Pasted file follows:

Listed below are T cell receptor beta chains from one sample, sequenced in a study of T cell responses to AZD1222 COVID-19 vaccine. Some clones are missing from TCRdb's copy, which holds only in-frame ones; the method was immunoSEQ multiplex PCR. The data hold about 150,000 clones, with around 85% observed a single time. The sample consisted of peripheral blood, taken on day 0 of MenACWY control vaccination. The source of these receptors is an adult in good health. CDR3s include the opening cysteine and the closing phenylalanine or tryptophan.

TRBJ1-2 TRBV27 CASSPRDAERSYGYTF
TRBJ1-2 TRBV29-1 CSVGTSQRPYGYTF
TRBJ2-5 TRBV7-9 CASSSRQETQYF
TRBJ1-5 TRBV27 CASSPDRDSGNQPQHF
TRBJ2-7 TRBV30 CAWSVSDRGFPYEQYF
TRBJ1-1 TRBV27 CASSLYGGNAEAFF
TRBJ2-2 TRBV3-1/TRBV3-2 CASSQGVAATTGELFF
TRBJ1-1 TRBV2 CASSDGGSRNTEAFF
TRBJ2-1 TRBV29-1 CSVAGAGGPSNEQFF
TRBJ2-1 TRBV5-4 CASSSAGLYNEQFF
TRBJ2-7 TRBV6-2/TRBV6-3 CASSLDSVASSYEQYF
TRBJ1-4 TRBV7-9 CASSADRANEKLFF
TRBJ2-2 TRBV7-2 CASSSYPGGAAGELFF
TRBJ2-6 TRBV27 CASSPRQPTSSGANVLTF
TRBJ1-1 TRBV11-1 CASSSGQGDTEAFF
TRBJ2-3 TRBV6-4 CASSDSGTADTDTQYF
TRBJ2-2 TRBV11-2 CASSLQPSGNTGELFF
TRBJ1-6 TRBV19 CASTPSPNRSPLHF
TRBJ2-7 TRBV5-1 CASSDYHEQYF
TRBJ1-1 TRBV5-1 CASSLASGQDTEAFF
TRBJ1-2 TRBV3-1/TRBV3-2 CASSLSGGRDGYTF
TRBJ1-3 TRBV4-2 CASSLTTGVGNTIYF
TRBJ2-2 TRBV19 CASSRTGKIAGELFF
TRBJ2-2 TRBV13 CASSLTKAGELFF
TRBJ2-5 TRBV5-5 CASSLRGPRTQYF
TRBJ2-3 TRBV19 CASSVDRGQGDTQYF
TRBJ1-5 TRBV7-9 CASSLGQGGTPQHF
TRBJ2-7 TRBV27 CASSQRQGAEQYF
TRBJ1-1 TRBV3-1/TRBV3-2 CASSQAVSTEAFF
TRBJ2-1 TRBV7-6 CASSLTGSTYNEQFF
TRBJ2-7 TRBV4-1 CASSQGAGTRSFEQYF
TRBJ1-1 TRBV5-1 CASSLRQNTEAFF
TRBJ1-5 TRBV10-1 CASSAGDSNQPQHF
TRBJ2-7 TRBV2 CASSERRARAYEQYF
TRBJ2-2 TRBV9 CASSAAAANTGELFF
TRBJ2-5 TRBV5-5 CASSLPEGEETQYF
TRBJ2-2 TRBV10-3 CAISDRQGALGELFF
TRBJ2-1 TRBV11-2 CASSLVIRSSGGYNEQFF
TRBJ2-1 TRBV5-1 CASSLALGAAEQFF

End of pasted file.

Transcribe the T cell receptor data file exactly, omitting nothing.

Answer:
Listed below are T cell receptor beta chains from one sample, sequenced in a study of T cell responses to AZD1222 COVID-19 vaccine. Some clones are missing from TCRdb's copy, which holds only in-frame ones; the method was immunoSEQ multiplex PCR. The data hold about 150,000 clones, with around 85% observed a single time. The sample consisted of peripheral blood, taken on day 0 of MenACWY control vaccination. The source of these receptors is an adult in good health. CDR3s include the opening cysteine and the closing phenylalanine or tryptophan.

TRBJ1-2 TRBV27 CASSPRDAERSYGYTF
TRBJ1-2 TRBV29-1 CSVGTSQRPYGYTF
TRBJ2-5 TRBV7-9 CASSSRQETQYF
TRBJ1-5 TRBV27 CASSPDRDSGNQPQHF
TRBJ2-7 TRBV30 CAWSVSDRGFPYEQYF
TRBJ1-1 TRBV27 CASSLYGGNAEAFF
TRBJ2-2 TRBV3-1/TRBV3-2 CASSQGVAATTGELFF
TRBJ1-1 TRBV2 CASSDGGSRNTEAFF
TRBJ2-1 TRBV29-1 CSVAGAGGPSNEQFF
TRBJ2-1 TRBV5-4 CASSSAGLYNEQFF
TRBJ2-7 TRBV6-2/TRBV6-3 CASSLDSVASSYEQYF
TRBJ1-4 TRBV7-9 CASSADRANEKLFF
TRBJ2-2 TRBV7-2 CASSSYPGGAAGELFF
TRBJ2-6 TRBV27 CASSPRQPTSSGANVLTF
TRBJ1-1 TRBV11-1 CASSSGQGDTEAFF
TRBJ2-3 TRBV6-4 CASSDSGTADTDTQYF
TRBJ2-2 TRBV11-2 CASSLQPSGNTGELFF
TRBJ1-6 TRBV19 CASTPSPNRSPLHF
TRBJ2-7 TRBV5-1 CASSDYHEQYF
TRBJ1-1 TRBV5-1 CASSLASGQDTEAFF
TRBJ1-2 TRBV3-1/TRBV3-2 CASSLSGGRDGYTF
TRBJ1-3 TRBV4-2 CASSLTTGVGNTIYF
TRBJ2-2 TRBV19 CASSRTGKIAGELFF
TRBJ2-2 TRBV13 CASSLTKAGELFF
TRBJ2-5 TRBV5-5 CASSLRGPRTQYF
TRBJ2-3 TRBV19 CASSVDRGQGDTQYF
TRBJ1-5 TRBV7-9 CASSLGQGGTPQHF
TRBJ2-7 TRBV27 CASSQRQGAEQYF
TRBJ1-1 TRBV3-1/TRBV3-2 CASSQAVSTEAFF
TRBJ2-1 TRBV7-6 CASSLTGSTYNEQFF
TRBJ2-7 TRBV4-1 CASSQGAGTRSFEQYF
TRBJ1-1 TRBV5-1 CASSLRQNTEAFF
TRBJ1-5 TRBV10-1 CASSAGDSNQPQHF
TRBJ2-7 TRBV2 CASSERRARAYEQYF
TRBJ2-2 TRBV9 CASSAAAANTGELFF
TRBJ2-5 TRBV5-5 CASSLPEGEETQYF
TRBJ2-2 TRBV10-3 CAISDRQGALGELFF
TRBJ2-1 TRBV11-2 CASSLVIRSSGGYNEQFF
TRBJ2-1 TRBV5-1 CASSLALGAAEQFF